Cape Town, I was surprised to realize, is a remarkably beautiful city.  As in—Wouldn’t it be nice to retire here—city.  City parks and trails along the coastline.  Crashing waves and sandy beaches. Boardwalk cafes, great architecture, museums—even an aquarium! We stayed at a charming B&B and toured the town on a double-decker open-top bus. Rode the tram to the top of Table Mountain for a stunning panoramic view.  Yes, there are shantytowns on the periphery and unresolved social tensions, but compared to all the other places in Africa where I’ve been, Cape Town was like another world.





Cape Town
Then, we took Rovos Rail from Cape Town to Pretoria. This is the same Rovos that offers a Cape Town to Cairo trip for the uber-rich. Just two days on Rovos was a major splurge for us (I actually don’t even know how much we spent—Stuart refuses to tell me, although he swears he negotiated a special price).  Rovos, for those who don’t know, boasts being the most luxurious train in the world.

Recapture the romance of a bygone era as you step aboard the reconditioned wood-panelled coaches and enjoy fine cuisine in five-star luxury.”
You had me at 'cheese course.'

I admit it was pretty darn luxurious.  There was that voice inside me, though, that nagged isn’t this wasteful narcissistic spending?  Shouldn’t we be pouring every dollar we can spare into Friendly Planet Missiology or, at the very least, a college savings account for our unborn child?  With all the visits of friends and family we received during our two years in Zambia, we had been going on a number of expensive safaris and road trips. I felt like we were hemorrhaging money. Wasn’t it time to throw on the brakes and say enough?!  


Rovos Rail
My husband responded that I was being inconsistent in my logic.  Wasn’t it I who had insisted he read Dead Aid? Hadn’t I agreed that the best way to combat poverty in Africa wasn’t via charity but through purchasing the goods and services of African-owned and operated businesses? By my own arguments, wouldn’t this mean that if one really cares about sustainable development in Africa one should spend serious cash as customers of the tourism industry?  Hadn’t we deliberately been choosing socially responsible companies whose profits went back into the local economy?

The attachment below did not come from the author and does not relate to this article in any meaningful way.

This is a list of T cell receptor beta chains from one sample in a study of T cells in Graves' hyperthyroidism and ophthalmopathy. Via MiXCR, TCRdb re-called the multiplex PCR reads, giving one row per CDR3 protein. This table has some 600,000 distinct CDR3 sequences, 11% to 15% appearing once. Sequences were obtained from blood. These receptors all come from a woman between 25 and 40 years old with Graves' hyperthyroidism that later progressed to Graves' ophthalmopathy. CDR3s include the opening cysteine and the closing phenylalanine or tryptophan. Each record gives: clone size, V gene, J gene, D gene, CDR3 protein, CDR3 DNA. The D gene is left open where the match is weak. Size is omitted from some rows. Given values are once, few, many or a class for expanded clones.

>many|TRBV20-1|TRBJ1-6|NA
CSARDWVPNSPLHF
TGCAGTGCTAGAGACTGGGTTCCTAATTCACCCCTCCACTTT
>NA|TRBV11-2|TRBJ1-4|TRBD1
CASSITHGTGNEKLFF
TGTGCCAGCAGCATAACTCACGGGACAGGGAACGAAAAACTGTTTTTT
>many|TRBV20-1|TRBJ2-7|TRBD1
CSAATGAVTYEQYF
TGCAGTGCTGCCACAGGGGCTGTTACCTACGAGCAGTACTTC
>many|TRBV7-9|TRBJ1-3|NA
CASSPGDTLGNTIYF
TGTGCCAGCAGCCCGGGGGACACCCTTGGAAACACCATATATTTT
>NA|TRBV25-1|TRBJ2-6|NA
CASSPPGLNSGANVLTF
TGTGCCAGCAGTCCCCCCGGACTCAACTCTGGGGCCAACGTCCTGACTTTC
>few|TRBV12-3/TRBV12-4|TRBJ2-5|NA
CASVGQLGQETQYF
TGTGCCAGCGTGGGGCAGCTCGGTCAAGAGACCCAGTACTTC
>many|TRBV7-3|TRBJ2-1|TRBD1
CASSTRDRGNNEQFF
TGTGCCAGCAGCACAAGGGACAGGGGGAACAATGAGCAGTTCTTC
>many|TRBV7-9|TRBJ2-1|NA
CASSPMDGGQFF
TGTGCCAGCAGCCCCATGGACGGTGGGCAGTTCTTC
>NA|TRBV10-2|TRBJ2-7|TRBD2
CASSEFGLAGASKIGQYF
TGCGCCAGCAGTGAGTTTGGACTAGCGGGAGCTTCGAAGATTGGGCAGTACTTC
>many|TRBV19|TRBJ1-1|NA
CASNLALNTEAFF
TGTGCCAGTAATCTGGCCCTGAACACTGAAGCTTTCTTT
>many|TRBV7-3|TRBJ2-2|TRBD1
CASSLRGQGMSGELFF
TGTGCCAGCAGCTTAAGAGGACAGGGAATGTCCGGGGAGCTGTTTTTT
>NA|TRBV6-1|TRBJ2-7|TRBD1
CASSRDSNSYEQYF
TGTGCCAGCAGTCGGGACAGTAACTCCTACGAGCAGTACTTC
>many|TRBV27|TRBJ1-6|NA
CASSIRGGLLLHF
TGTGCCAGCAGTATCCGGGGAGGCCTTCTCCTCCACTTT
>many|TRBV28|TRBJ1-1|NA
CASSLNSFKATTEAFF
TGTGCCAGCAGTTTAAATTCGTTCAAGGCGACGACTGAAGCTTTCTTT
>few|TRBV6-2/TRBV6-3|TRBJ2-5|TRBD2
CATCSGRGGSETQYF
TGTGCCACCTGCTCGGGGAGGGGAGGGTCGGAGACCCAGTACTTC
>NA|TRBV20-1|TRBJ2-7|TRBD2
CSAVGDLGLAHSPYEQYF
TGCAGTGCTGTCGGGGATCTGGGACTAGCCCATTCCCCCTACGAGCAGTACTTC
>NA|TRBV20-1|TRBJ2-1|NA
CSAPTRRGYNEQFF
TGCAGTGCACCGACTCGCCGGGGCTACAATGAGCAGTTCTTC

I didn’t have a good reply.  All my economics training suggests that he is correct, so why did it feel wrong?

It has been ingrained in many of us that doing-good requires sacrifice.  We must give things up in order to improve the world. We donate to charities, take ‘alternative spring breaks,’ and join in boycotts of stores and restaurants.  In exchange, we get the satisfaction of making a difference. Sometimes, we are so emotionally moved by our volunteering that we comment that we received more from the experience than we gave  (which I think is often true, and this opens up a whole other conversation about ways we exploit poor communities).






But sometimes, we can participate in win-win exchanges. Sometimes doing what’s good for the health of the community can feel indulgent. We can pamper ourselves by going to an eco-friendly retreat center and spa and have a tasty lunch at a café that purchases from local farmers. We can buy theater tickets to support the arts, and, yes, if we happen to find ourselves needing transportation to Pretoria, we can go in style via a family business that started as a foolish pipe dream and now provides regular paychecks for hundreds of households.  



Waking up to the sight of South African vineyards going by? Yes please.